Horrors of the 'ant-walking alligator people' of Hiroshima whose eyes & faces were burned off with skins like scales

MORE than 140,000 people died when the US used a nuclear bomb on the Japanese city of Hiroshima some 76 years ago today – but for the survivors the horrors had just begun.

"Ant-walking alligator people" roamed the devastated and irradiated ruins as men, women and children left alive suffered horrific burns and radiation sickness.


The phrase describes some of the most horrifically injured people in the aftermath of the nuclear fireball from the "Little Boy" bomb on August 6, 1945, at 8.15am.

Faceless and eyeless, they were horrifically burned by the blast with their skins said to have been left blackened, cracked and scaly – just like an alligator.

And the ant-walking description comes from their behaviour as they blindly roamed the broken and corpse-filled streets of Hiroshima. Japan.

Witnesses claimed these hopeless and shambling wounded would end up following each other in lines as they desperately sought help – like a march of ants across a garden path.

The "ant walkers" were vividly described in Charles Pellegrino's book The Last Train from Hiroshima, extracts of which were published by The New York Times.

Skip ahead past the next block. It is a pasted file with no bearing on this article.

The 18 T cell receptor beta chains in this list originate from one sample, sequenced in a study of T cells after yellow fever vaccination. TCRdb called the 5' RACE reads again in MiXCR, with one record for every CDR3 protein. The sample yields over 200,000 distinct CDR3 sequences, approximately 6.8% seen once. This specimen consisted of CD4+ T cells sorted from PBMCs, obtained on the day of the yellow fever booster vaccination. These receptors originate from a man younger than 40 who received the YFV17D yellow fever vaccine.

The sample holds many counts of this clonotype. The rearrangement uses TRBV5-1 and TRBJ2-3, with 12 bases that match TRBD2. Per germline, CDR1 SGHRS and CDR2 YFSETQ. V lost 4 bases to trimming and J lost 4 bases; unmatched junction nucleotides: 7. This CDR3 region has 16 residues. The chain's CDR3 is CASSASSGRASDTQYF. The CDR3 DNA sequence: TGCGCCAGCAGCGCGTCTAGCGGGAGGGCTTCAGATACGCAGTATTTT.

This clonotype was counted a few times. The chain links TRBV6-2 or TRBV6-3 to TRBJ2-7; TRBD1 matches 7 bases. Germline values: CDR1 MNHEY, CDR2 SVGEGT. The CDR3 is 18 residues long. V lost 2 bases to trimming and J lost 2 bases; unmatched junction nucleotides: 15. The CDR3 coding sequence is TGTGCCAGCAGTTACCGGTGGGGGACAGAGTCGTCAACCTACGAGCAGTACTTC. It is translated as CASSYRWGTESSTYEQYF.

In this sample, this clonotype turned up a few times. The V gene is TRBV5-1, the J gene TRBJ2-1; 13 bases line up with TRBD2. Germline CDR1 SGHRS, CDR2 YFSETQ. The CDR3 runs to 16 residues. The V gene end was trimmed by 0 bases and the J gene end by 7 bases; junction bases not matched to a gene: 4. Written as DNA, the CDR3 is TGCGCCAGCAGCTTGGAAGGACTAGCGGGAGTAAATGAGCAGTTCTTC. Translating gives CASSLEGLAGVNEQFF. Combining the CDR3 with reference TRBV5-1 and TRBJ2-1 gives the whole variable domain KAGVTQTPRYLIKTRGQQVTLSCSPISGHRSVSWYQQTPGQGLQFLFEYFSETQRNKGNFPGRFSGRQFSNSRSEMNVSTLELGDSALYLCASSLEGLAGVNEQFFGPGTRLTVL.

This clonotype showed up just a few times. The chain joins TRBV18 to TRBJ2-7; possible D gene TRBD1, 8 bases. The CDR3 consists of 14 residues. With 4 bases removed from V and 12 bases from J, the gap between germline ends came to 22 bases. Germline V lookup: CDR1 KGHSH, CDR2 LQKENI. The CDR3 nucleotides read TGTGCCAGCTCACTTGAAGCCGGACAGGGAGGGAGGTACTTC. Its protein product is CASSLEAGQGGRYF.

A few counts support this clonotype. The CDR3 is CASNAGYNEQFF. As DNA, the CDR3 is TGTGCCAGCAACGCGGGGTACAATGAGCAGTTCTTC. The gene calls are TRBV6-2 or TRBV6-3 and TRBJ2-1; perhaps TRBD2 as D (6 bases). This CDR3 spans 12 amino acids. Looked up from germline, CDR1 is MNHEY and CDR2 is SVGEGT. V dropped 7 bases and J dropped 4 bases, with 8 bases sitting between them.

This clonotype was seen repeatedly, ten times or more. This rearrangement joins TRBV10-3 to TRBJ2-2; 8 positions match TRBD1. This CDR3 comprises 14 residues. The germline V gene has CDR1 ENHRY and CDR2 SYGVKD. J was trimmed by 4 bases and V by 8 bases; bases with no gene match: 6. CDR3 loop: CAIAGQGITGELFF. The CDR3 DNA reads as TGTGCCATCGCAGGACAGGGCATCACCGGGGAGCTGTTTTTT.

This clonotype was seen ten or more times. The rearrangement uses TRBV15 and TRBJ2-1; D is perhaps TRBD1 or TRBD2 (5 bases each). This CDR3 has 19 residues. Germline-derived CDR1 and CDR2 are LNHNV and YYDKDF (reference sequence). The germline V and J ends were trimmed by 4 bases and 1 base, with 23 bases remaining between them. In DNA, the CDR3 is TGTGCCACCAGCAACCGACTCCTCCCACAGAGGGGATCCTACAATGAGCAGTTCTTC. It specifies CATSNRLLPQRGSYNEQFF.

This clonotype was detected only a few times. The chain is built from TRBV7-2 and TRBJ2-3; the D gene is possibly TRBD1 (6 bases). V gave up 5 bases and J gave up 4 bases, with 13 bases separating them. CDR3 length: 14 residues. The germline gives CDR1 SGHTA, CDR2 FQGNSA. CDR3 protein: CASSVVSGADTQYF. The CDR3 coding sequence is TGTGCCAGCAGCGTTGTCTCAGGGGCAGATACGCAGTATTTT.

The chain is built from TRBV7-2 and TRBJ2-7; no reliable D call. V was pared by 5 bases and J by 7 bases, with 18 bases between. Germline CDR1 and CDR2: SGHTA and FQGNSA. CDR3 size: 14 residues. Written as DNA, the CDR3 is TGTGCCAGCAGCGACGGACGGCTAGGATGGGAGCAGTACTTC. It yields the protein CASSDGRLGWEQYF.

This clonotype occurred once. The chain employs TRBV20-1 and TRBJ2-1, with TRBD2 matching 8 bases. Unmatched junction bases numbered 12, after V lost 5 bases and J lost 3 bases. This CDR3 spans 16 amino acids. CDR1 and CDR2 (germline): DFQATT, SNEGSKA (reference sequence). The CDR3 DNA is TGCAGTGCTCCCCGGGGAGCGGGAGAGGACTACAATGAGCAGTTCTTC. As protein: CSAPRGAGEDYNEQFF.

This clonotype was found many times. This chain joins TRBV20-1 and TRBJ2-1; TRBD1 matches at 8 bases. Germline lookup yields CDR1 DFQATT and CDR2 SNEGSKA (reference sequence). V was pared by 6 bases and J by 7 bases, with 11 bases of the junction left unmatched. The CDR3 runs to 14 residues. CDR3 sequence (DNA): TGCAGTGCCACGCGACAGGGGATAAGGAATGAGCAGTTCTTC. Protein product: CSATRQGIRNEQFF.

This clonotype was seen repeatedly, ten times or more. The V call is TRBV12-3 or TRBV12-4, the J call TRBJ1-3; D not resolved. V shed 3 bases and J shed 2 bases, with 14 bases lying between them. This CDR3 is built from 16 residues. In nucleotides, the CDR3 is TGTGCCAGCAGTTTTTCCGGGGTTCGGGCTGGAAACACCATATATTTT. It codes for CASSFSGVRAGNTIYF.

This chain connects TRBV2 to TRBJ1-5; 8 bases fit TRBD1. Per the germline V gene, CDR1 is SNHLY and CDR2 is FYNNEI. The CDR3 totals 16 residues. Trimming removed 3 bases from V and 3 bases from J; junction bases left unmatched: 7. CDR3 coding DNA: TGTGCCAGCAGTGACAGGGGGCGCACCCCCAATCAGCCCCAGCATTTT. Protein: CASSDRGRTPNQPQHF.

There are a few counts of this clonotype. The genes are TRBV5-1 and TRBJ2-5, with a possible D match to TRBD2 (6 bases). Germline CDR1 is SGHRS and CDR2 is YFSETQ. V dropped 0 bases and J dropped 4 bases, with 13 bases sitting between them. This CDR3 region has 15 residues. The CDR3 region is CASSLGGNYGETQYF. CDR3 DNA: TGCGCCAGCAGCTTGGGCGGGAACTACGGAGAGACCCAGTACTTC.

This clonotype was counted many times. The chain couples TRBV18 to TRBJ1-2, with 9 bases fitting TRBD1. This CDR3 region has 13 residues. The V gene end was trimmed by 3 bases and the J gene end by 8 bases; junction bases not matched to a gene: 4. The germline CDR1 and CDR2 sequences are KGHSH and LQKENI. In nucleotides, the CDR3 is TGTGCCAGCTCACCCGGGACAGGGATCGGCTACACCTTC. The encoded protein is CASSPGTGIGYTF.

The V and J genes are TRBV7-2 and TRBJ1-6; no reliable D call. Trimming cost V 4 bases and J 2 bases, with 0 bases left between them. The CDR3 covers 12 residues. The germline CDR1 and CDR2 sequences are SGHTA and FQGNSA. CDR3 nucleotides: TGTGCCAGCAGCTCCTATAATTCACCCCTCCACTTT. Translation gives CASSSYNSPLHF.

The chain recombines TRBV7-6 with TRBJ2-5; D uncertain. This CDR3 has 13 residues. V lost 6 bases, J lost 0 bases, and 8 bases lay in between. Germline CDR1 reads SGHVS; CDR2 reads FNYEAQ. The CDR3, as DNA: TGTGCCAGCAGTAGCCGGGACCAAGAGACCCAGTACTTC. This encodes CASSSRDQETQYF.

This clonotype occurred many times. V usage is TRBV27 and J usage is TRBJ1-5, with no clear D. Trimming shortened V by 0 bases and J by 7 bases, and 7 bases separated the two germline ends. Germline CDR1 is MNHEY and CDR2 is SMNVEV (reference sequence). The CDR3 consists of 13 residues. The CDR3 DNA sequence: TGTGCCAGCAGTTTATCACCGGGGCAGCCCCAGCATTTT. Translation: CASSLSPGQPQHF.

"Now eyeless and faceless, with their heads transformed into blackened alligator hides displaying red holes, indicating mouths," he wrote.

"The alligator people did not scream. Their mouths could not form the sounds. The noise they made was worse than screaming.

"They uttered a continuous murmur like locusts on a midsummer night.

One man, staggering on charred stumps of legs, was carrying a dead baby upside down

"One man, staggering on charred stumps of legs, was carrying a dead baby upside down."

The "ant walkers" were just one the horrors witnessed by the survivors who found themselves in a wasteland the likes of which has never been seen again.

Other survivors described the lumbering injured covered in burns as "walking ghosts" as two thirds of the city was reduced to rubble.

While other accounts said many of the wounded were left covered in crawling blankets of black flies as they were too weak to swat them away while the insects feasted and laid eggs in their raw flesh.

Hiroshima and Nagasaki – which was bombed three days later on August 9 – were the first and so far only time man has made wartime use of nuclear weapons.

It was a double blow which ended World War 2 – with some arguing the bomb saved more lives in the long term as it meant the US did not have to invade Japan as the Emperor surrendered just weeks later.